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    The merger discussions between the National Education Association (NEA) and the American Federation of Teachers have reached an impasse. It is now clear that there will not be a merger proposal before either organizations convention this summer. Despite months of meetings, the employment of a group of university based facilitators and the fact that the two unions are essentially ideologically merged already, the negotiating teams of both unions were unable to craft a merger agreement that could possibly overcome the objections to the last merger agreement which was overwhelmingly defeated by the NEA Representative Assembly.

    Nothing in this news is in any way surprising. NEA leadership has naively attempted to patch together a merger in Washington without ever doing crucial ground-laying work in the states where opposition to any kind of merger is intense. They simply haven’t the stomach for the difficult politics that would have to be undertaken to create a pro-merger grassroots pressure on those state and local leaders who have engineered defeat of a merger to date.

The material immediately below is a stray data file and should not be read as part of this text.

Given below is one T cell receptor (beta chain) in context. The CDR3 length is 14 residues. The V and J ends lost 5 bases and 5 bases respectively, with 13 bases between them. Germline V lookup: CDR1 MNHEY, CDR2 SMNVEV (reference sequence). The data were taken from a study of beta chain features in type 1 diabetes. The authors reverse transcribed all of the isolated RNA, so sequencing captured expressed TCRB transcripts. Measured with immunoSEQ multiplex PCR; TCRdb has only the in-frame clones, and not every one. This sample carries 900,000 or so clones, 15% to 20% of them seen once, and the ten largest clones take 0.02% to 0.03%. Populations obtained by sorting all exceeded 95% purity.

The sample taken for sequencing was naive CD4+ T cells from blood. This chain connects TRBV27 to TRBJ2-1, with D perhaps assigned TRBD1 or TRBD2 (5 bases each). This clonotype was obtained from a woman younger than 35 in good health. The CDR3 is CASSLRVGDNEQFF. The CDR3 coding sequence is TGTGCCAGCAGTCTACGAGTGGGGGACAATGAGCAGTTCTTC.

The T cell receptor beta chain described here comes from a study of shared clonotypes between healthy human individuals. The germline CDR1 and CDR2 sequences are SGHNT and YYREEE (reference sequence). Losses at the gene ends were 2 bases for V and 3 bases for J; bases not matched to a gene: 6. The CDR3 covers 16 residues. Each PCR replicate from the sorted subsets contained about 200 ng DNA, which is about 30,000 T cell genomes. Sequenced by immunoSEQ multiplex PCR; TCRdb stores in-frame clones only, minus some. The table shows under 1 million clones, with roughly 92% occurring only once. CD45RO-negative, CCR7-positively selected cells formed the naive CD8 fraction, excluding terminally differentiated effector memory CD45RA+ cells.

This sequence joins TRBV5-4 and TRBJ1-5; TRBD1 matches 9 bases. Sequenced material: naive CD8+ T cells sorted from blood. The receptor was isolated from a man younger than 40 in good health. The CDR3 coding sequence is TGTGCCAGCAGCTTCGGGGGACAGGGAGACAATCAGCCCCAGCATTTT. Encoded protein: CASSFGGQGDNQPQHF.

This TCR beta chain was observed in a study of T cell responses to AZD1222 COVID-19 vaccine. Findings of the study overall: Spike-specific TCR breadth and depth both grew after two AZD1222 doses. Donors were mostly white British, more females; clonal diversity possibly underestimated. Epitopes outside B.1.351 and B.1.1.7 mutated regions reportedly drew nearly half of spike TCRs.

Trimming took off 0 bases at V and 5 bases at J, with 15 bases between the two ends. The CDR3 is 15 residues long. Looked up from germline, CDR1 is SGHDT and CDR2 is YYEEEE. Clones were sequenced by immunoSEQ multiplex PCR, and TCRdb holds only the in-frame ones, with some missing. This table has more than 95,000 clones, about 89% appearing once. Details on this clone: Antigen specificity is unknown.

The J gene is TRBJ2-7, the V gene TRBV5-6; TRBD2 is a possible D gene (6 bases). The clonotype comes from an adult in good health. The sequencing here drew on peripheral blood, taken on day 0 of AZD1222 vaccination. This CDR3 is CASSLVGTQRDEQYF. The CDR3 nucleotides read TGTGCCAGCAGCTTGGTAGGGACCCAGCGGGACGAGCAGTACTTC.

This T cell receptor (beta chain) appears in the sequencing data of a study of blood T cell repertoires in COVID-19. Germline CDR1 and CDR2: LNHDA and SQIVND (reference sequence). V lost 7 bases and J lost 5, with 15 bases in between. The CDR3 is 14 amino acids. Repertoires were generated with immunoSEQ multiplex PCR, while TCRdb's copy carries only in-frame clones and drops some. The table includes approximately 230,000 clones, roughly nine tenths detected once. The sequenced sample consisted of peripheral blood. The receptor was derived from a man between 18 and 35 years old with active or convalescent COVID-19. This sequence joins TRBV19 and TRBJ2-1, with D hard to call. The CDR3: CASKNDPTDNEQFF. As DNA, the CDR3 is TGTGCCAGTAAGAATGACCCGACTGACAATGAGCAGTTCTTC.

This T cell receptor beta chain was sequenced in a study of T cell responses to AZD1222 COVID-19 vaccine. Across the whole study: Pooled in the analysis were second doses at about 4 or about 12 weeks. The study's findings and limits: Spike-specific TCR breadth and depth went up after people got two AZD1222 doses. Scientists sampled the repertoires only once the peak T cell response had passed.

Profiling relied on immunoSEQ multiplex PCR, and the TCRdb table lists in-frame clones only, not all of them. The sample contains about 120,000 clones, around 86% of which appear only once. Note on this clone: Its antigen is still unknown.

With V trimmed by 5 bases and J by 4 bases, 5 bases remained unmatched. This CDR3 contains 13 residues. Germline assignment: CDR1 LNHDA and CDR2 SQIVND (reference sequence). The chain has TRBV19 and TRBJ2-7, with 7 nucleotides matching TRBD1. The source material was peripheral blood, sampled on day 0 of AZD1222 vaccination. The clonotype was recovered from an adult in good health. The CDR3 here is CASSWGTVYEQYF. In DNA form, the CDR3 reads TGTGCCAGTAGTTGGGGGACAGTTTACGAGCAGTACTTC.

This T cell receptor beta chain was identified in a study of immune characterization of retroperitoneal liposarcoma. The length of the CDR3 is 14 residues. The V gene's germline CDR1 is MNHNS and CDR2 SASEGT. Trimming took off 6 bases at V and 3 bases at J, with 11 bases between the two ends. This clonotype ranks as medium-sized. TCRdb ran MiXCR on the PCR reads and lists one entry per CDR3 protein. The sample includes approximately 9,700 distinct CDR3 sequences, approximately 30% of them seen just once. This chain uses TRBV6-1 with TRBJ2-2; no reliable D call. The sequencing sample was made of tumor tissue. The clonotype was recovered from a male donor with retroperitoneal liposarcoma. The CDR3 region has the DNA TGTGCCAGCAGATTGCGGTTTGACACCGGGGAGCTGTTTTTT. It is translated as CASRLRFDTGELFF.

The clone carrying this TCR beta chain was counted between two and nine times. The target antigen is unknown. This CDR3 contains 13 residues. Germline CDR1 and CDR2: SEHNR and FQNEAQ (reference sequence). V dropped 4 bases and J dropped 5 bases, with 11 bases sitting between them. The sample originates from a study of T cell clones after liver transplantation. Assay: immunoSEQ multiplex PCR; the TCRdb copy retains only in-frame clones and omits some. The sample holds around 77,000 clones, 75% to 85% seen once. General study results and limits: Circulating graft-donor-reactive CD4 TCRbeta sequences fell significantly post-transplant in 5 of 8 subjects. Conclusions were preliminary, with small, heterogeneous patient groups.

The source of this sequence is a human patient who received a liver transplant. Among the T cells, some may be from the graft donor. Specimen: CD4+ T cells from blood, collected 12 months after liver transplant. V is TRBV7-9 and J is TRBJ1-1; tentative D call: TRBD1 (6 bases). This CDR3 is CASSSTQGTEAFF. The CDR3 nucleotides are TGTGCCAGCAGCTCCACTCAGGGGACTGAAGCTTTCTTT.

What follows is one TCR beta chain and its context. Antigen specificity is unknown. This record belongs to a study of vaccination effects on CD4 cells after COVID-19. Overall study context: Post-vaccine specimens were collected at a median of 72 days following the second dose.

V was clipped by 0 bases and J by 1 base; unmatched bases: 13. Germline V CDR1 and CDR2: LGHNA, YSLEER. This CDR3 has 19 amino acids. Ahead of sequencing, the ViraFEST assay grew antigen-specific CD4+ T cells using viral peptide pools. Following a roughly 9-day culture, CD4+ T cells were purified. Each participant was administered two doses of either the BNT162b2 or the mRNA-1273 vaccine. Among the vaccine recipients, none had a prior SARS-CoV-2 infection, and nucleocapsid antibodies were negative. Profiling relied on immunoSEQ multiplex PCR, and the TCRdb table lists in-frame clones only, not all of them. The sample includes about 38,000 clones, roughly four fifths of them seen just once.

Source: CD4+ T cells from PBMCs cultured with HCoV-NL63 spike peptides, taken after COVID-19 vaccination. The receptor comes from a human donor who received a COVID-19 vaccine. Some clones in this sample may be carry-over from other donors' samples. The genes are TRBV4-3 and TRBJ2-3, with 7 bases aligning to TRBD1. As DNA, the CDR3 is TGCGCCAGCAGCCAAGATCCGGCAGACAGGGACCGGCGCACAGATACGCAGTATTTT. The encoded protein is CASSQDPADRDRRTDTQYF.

What is surprising is that the membership of the NEA has heard nothing about the latest demise of a merger with the AFT from the leadership of our national union. My first clue that the talks had broken down came from a right-wing web page that I monitor because of their habit of quoting from my web articles. While I’ve since corroborated much of what the hate-NEA page had to say about the aborted merger talks, it’s simply galling to have to monitor the workings of one’s national union through the lens of a right-wing publication that appears to be dedicated to the destruction of public education.

    Apparently, the spin on the breakdown of the merger talks will be that the two unions will continue to seeks projects on which they can work together and which will bring their memberships together in common cause. Of course, the no raid agreement currently in place will be reaffirmed. The parties will also dedicate themselves to attempting to build sentiment for a merger from the ground up. Would that they had embraced this idea before they started this whole merger fiasco.

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